"Ken never got the chance to put another quarter in it and play another game." she says, "I just didn't think that it was right — the armchair warriors, the keyboard warriors who were so, you know, 'Let's play a game. Oops. I got killed. Okay. Let's start over.'"

After outraged Gold Star mothers went on cable news, the big corporate sponsor, Konami, dumped the game.

Peter Tamte says he'd been consumed by the project, and suddenly no one would touch it. He wasn't sure if it was because the Iraq war was unpopular, or that video games weren't considered a serious form of storytelling.

"Honestly, I was crushed," he says.

Tamte put all the interviews and footage filmed in Iraq on hard drives, and he left the video game businesses.

Beyond entertainment

Since that time, several games have tried to take a meaningful look at war.

Destiny's Sword seems like another multiplayer shootout, but the game makes players go through a difficult healing process, including psychological wounds.

Another combat game, Spec Ops: The Line, puts players through a Heart of Darkness set in Dubai, where the cost of winning is moral transgression. Other "serious" video games have looked at issues from genocide to global warming to mental health.

The sheer popularity of video games has pushed the U.S. military to take them seriously. America's Army was designed by the Army in 2002 for recruitment, but also vetting of potential soldiers. Just last year, the Army stirred controversy with its live-streamed video gaming on Twitch, where it was accused of using misleading ads that linked to a recruiting site and trying to censor anti-war speech on the platform.

Then this year, Peter Tampte announced that he will be releasing "Six Days in Fallujah" after a decade-long hiatus.

"People had trusted me to tell their stories," Tamte says "and I kept getting encouragement from people off and on through those years."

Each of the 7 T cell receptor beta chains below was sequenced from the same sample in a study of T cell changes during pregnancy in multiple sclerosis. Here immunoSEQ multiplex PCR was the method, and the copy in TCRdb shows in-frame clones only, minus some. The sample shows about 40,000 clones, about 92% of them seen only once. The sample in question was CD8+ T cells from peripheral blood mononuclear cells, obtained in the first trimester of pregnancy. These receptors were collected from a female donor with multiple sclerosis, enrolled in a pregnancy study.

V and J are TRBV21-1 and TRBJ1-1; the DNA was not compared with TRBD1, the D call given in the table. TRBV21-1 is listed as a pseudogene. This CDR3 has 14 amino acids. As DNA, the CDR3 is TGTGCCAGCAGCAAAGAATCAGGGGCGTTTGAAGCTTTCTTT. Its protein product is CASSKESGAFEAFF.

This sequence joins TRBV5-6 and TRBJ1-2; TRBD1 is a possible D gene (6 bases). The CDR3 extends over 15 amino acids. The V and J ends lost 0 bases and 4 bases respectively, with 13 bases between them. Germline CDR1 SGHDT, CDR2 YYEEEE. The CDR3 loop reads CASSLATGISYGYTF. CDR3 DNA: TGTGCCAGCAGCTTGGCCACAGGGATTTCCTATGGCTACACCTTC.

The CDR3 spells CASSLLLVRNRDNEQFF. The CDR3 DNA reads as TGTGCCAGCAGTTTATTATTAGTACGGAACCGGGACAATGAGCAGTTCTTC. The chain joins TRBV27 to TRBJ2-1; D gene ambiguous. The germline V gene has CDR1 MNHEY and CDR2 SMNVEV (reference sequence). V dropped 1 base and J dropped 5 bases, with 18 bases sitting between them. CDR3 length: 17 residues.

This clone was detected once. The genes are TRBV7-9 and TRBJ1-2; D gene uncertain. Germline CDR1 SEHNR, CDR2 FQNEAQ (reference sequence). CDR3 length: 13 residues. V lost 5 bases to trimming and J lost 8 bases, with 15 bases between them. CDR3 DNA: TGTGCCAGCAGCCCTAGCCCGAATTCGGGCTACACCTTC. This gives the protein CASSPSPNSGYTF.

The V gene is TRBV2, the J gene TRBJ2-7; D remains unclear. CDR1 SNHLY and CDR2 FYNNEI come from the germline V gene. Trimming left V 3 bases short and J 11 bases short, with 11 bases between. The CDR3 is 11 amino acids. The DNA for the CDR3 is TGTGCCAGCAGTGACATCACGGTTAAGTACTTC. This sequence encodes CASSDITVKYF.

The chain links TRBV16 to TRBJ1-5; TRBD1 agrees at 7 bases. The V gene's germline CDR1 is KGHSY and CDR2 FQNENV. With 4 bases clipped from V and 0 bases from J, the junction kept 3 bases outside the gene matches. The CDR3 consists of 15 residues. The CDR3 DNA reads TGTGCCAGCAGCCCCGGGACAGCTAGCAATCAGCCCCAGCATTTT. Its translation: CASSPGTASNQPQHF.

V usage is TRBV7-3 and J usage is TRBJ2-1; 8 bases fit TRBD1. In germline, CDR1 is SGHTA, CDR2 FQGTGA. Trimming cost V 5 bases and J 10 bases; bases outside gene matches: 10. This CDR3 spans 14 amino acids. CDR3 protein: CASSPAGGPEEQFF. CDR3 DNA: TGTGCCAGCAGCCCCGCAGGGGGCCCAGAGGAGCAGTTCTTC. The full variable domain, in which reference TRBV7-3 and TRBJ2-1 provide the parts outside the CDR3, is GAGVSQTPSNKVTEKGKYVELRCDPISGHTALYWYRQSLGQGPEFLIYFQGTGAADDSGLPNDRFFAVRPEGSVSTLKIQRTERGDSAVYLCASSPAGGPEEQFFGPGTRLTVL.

Reaction to the announcement has been just as passionate as last time. Not only Gold Star parents, but critics of the Iraq war have condemned the game, and even called it Islamophobic.

"It's simply irredeemable," says Scott Simpson, with the group Muslim Advocates. "There is no way to release a game that glorifies the killing that happened."

"Is it enough to have an interview of a soldier beforehand justifying their actions? Simpson adds. "I don't think so."

Simpson says he thinks the game could even promote anti-Arab and anti-Muslim violence.

Peter Tamte says none of that is his intention, that he only wants to reach an audience that won't otherwise know anything about Fallujah.

"I worry that if media collectively or games specifically don't deal with the topic of the Iraq war, that millions of people will forget its cost," Tamte says. "War is a very abstract thing to most of us. And the longer we get distanced from it, the more we're likely to forget the sacrifice that comes with war, but that's a really important thing for a democracy to understand."

"Six Days in Fallujah" is scheduled for release by the end of this year.

Rough Translation's Home/Front is telling stories like this one across the civilian-military divide. Listen wherever you get your podcasts, including NPR One, Apple Podcasts, Google Podcasts, Pocket Casts, Spotify, and RSS.